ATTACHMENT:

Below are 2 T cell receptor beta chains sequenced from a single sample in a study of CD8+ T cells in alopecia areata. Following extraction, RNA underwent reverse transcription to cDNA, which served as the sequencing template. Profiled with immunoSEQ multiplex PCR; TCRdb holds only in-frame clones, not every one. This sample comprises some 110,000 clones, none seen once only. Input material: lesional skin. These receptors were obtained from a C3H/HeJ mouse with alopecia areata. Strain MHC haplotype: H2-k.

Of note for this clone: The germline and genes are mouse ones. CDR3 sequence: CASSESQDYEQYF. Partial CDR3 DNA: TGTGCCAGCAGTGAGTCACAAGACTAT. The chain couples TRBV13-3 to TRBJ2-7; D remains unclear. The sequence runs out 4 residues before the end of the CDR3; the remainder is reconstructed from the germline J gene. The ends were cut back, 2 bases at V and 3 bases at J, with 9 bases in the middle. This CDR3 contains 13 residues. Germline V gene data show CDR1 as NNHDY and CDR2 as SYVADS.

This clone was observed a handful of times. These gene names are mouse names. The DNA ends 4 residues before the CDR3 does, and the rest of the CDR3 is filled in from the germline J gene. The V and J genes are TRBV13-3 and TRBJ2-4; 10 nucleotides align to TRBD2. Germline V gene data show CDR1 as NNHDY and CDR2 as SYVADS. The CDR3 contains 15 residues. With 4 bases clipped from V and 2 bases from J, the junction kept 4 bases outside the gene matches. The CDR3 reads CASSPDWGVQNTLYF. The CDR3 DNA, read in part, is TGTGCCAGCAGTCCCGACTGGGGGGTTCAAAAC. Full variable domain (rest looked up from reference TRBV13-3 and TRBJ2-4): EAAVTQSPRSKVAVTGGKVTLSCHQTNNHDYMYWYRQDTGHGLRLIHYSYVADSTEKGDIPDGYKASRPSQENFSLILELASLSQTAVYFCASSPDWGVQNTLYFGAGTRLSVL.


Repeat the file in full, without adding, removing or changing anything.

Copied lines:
Below are 2 T cell receptor beta chains sequenced from a single sample in a study of CD8+ T cells in alopecia areata. Following extraction, RNA underwent reverse transcription to cDNA, which served as the sequencing template. Profiled with immunoSEQ multiplex PCR; TCRdb holds only in-frame clones, not every one. This sample comprises some 110,000 clones, none seen once only. Input material: lesional skin. These receptors were obtained from a C3H/HeJ mouse with alopecia areata. Strain MHC haplotype: H2-k.

Of note for this clone: The germline and genes are mouse ones. CDR3 sequence: CASSESQDYEQYF. Partial CDR3 DNA: TGTGCCAGCAGTGAGTCACAAGACTAT. The chain couples TRBV13-3 to TRBJ2-7; D remains unclear. The sequence runs out 4 residues before the end of the CDR3; the remainder is reconstructed from the germline J gene. The ends were cut back, 2 bases at V and 3 bases at J, with 9 bases in the middle. This CDR3 contains 13 residues. Germline V gene data show CDR1 as NNHDY and CDR2 as SYVADS.

This clone was observed a handful of times. These gene names are mouse names. The DNA ends 4 residues before the CDR3 does, and the rest of the CDR3 is filled in from the germline J gene. The V and J genes are TRBV13-3 and TRBJ2-4; 10 nucleotides align to TRBD2. Germline V gene data show CDR1 as NNHDY and CDR2 as SYVADS. The CDR3 contains 15 residues. With 4 bases clipped from V and 2 bases from J, the junction kept 4 bases outside the gene matches. The CDR3 reads CASSPDWGVQNTLYF. The CDR3 DNA, read in part, is TGTGCCAGCAGTCCCGACTGGGGGGTTCAAAAC. Full variable domain (rest looked up from reference TRBV13-3 and TRBJ2-4): EAAVTQSPRSKVAVTGGKVTLSCHQTNNHDYMYWYRQDTGHGLRLIHYSYVADSTEKGDIPDGYKASRPSQENFSLILELASLSQTAVYFCASSPDWGVQNTLYFGAGTRLSVL.